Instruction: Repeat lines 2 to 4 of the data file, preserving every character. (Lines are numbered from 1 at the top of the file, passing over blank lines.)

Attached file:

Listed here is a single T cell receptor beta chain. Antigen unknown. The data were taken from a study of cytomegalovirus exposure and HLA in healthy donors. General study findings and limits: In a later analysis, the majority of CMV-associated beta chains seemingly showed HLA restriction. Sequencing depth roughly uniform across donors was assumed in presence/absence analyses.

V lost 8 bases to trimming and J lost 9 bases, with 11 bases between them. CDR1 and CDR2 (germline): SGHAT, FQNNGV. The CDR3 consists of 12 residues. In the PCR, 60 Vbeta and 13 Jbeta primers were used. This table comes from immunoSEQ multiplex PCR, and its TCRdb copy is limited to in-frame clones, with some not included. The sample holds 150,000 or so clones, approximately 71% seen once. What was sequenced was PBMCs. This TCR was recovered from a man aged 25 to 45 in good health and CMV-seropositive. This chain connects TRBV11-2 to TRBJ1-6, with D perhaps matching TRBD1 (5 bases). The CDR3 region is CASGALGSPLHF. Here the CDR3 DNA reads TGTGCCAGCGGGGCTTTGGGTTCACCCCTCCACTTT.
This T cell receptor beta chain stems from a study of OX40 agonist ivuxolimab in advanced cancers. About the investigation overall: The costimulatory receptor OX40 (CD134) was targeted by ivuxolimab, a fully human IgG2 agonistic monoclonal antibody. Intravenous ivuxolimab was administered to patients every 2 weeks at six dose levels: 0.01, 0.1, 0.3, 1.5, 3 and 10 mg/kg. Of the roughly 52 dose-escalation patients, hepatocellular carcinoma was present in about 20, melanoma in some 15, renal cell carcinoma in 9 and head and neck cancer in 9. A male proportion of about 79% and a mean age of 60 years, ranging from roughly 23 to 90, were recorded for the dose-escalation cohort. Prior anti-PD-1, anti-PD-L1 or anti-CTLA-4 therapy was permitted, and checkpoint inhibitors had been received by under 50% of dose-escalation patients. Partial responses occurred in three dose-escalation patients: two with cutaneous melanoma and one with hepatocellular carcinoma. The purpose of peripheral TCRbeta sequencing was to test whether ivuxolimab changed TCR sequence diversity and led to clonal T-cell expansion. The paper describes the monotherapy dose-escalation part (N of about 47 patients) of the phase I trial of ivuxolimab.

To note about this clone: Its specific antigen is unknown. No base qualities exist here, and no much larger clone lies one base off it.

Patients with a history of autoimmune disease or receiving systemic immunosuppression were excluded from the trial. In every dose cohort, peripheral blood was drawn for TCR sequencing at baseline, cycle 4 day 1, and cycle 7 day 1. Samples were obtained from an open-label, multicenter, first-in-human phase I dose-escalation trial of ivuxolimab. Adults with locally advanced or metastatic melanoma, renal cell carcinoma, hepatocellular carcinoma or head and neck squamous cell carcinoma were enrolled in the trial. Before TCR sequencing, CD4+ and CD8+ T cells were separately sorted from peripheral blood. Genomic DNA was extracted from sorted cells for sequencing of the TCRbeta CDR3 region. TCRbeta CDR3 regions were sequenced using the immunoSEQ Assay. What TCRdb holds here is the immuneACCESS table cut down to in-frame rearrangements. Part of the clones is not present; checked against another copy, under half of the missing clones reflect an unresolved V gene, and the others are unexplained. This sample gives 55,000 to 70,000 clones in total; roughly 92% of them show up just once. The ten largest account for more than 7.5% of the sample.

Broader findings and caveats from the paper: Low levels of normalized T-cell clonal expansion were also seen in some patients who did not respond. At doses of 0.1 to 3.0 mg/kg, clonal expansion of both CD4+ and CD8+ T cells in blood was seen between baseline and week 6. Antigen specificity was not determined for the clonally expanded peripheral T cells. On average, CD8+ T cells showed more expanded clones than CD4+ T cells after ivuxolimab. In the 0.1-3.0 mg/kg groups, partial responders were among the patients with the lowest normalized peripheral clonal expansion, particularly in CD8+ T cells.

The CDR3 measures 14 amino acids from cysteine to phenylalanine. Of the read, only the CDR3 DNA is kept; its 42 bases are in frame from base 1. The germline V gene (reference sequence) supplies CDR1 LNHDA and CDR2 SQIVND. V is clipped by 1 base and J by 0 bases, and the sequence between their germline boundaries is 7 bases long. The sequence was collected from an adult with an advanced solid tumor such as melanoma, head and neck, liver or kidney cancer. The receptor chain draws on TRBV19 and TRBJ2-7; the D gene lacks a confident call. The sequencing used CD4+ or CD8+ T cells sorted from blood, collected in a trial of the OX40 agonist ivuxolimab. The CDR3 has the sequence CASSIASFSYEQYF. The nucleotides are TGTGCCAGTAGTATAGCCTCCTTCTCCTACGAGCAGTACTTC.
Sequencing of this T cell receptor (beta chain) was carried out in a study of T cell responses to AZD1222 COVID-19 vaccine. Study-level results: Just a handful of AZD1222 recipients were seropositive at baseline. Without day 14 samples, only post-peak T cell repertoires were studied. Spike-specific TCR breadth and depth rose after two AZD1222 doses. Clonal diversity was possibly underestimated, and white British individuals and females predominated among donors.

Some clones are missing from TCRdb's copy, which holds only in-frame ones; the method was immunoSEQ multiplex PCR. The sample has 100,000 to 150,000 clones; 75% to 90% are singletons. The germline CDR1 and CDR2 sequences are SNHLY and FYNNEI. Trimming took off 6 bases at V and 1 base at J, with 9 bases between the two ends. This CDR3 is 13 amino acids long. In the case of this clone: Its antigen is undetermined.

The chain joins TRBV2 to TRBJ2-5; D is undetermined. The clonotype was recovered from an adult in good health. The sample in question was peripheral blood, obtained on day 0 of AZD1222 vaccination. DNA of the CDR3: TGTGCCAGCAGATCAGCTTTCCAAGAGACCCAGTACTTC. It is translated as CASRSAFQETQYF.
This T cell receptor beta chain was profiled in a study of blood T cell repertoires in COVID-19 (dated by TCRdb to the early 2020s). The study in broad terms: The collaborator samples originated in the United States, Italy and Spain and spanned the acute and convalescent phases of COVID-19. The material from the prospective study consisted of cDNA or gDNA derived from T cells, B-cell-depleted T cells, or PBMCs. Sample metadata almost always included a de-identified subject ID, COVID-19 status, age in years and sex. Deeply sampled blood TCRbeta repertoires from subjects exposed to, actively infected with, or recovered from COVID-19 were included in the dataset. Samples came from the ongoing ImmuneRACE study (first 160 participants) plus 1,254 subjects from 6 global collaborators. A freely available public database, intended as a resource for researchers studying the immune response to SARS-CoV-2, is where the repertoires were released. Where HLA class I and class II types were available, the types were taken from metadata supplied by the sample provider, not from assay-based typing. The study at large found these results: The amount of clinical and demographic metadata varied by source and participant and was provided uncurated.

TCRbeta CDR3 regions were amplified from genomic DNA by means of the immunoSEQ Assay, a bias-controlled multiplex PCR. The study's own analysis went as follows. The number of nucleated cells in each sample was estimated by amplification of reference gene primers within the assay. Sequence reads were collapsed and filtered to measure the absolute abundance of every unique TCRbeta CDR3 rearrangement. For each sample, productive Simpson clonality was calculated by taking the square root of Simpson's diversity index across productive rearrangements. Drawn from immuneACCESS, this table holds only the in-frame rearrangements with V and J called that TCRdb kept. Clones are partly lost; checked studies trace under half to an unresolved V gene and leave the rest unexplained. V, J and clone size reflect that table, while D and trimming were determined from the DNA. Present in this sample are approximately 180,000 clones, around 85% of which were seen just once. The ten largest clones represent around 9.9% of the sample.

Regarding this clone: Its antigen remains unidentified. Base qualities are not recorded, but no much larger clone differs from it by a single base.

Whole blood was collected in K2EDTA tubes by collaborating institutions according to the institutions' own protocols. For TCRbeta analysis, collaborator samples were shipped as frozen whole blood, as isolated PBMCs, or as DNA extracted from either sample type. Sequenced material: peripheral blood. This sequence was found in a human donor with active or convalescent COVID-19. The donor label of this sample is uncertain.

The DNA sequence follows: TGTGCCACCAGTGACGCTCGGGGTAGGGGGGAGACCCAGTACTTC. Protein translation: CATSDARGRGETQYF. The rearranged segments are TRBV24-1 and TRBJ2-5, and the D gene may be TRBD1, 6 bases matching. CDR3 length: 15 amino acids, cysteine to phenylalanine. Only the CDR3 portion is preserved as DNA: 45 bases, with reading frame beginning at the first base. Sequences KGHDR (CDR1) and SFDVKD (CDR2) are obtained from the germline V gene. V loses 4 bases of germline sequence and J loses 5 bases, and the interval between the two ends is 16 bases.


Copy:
V lost 8 bases to trimming and J lost 9 bases, with 11 bases between them. CDR1 and CDR2 (germline): SGHAT, FQNNGV. The CDR3 consists of 12 residues. In the PCR, 60 Vbeta and 13 Jbeta primers were used. This table comes from immunoSEQ multiplex PCR, and its TCRdb copy is limited to in-frame clones, with some not included. The sample holds 150,000 or so clones, approximately 71% seen once. What was sequenced was PBMCs. This TCR was recovered from a man aged 25 to 45 in good health and CMV-seropositive. This chain connects TRBV11-2 to TRBJ1-6, with D perhaps matching TRBD1 (5 bases). The CDR3 region is CASGALGSPLHF. Here the CDR3 DNA reads TGTGCCAGCGGGGCTTTGGGTTCACCCCTCCACTTT.
This T cell receptor beta chain stems from a study of OX40 agonist ivuxolimab in advanced cancers. About the investigation overall: The costimulatory receptor OX40 (CD134) was targeted by ivuxolimab, a fully human IgG2 agonistic monoclonal antibody. Intravenous ivuxolimab was administered to patients every 2 weeks at six dose levels: 0.01, 0.1, 0.3, 1.5, 3 and 10 mg/kg. Of the roughly 52 dose-escalation patients, hepatocellular carcinoma was present in about 20, melanoma in some 15, renal cell carcinoma in 9 and head and neck cancer in 9. A male proportion of about 79% and a mean age of 60 years, ranging from roughly 23 to 90, were recorded for the dose-escalation cohort. Prior anti-PD-1, anti-PD-L1 or anti-CTLA-4 therapy was permitted, and checkpoint inhibitors had been received by under 50% of dose-escalation patients. Partial responses occurred in three dose-escalation patients: two with cutaneous melanoma and one with hepatocellular carcinoma. The purpose of peripheral TCRbeta sequencing was to test whether ivuxolimab changed TCR sequence diversity and led to clonal T-cell expansion. The paper describes the monotherapy dose-escalation part (N of about 47 patients) of the phase I trial of ivuxolimab.

To note about this clone: Its specific antigen is unknown. No base qualities exist here, and no much larger clone lies one base off it.